Ive always felt at home in my Asian-Americanness and my feminism, but there was a time when I felt like the two identities didn’t fit together. My parents, Taiwanese immigrants raising three children in a foreign country, didn’t exactly prioritize activism. And at times, I felt like we also bought into the “model minority” myth, which presumes that we, as quiet, hard-working Asians, should just keep our heads down and stay out of trouble by supporting the status quo.

Media representations of Asian Americans tend to bolster that stereotype. In recent years, it feels like the only Asian-American activism that makes headlines in major publications is from one end of the political spectrum—mostly East Asian Americans who oppose affirmative action, favor standardized testing, and support officer Peter Liang. But I know that the people behind those movements aren’t nearly the only Asian Americans doing activist work in the US; there is a whole spectrum of people pushing back in ways that defy the “model minority” narrative.

Asian Americans have long fought for intersectional inclusion and equity. Over five decades before Constance Wu called out Asian fetishization at the 2018 Women’s March in Los Angeles, Yuri Kochiyama was one of 600 people arrested for protesting in demand for jobs for Black and Puerto Rican workers during the Civil Rights Movement. In 1969, Asian-American radicals at UCLA published their first issue of the Gidra, a magazine that tackled racism, sexism, and white supremacy. In the 1980s, queer journalist Helen Zia fought against anti-Asian violence in the wake of the murder of Vincent Chin. In 2012, Cambodian refugee Chhaya Chhoum co-founded Mekong NYC, fighting for the rights and livelihoods of Southeast Asians in the Bronx. There are so many underreported movements and overlooked figures, I can’t possibly list them all here.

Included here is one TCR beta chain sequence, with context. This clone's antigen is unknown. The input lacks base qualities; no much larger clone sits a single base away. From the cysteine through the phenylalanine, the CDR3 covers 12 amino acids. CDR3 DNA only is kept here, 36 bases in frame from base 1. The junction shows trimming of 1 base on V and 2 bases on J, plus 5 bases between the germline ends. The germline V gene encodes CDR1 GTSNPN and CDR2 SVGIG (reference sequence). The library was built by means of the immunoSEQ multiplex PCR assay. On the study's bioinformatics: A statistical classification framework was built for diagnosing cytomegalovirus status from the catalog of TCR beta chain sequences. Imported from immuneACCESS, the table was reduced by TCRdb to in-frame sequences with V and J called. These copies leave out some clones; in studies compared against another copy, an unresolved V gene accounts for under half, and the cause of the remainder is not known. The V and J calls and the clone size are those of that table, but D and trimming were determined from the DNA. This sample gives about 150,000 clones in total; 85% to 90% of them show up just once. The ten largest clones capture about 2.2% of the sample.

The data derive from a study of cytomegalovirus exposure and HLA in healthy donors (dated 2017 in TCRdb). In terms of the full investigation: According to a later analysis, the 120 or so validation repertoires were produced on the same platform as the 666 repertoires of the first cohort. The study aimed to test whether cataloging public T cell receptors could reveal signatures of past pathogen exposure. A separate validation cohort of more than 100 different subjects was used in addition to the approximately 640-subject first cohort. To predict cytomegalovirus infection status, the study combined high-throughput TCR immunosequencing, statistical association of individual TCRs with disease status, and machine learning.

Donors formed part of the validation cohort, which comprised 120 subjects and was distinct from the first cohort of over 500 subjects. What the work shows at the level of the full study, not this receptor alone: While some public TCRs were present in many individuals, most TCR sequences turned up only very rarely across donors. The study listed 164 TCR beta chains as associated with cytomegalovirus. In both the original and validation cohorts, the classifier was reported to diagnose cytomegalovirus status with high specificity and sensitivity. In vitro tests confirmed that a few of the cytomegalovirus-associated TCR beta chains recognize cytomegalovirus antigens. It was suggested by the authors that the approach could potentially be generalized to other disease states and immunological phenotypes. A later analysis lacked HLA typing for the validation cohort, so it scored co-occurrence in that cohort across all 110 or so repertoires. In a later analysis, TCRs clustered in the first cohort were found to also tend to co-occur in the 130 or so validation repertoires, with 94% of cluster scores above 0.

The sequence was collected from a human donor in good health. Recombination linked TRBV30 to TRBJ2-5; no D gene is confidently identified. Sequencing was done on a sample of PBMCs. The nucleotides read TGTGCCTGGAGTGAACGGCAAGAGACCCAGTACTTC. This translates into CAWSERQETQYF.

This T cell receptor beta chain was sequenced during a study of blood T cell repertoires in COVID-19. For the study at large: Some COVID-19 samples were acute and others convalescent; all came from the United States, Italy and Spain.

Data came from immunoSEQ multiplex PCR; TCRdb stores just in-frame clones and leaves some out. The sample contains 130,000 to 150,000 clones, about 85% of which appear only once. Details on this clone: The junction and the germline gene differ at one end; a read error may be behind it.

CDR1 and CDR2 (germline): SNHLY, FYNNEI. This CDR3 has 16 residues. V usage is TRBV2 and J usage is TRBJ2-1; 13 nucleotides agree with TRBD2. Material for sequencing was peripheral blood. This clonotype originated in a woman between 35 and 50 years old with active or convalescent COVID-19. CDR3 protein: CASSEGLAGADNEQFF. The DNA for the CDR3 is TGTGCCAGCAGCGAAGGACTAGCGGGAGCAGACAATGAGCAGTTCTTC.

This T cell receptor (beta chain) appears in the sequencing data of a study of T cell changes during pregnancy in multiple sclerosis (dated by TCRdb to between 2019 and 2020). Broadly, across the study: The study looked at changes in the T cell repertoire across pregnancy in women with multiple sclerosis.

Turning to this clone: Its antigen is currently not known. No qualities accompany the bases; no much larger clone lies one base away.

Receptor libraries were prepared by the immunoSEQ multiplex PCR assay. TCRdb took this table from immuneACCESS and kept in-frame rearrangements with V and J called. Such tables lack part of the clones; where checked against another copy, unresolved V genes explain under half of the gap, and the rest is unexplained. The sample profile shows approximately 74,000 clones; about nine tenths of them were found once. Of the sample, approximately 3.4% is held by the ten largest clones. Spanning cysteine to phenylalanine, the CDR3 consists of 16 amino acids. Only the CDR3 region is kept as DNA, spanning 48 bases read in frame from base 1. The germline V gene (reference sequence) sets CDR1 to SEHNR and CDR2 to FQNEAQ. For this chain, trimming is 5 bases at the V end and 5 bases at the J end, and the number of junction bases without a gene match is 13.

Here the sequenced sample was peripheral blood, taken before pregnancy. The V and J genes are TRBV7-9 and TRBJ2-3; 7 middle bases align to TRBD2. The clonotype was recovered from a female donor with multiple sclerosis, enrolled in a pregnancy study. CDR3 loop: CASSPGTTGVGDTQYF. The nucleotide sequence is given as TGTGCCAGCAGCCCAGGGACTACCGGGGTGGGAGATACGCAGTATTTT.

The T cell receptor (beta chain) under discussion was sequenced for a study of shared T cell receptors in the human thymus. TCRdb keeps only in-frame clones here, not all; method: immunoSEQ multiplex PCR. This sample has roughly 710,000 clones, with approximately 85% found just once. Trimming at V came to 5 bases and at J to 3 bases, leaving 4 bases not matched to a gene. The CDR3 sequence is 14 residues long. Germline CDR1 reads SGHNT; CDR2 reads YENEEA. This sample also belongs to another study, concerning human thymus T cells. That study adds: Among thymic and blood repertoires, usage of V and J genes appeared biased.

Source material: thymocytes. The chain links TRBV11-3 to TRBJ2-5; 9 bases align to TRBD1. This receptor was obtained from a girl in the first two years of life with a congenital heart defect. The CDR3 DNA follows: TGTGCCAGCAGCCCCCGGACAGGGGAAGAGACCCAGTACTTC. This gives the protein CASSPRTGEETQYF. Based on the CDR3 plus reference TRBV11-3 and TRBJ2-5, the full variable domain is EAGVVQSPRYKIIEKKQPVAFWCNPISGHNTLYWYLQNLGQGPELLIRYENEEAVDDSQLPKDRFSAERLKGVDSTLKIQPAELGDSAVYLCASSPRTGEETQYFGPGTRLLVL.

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14 Powerful Portraits Showing Diversity of Asian American Feminism by Tiffany Tso

September 5th, 2018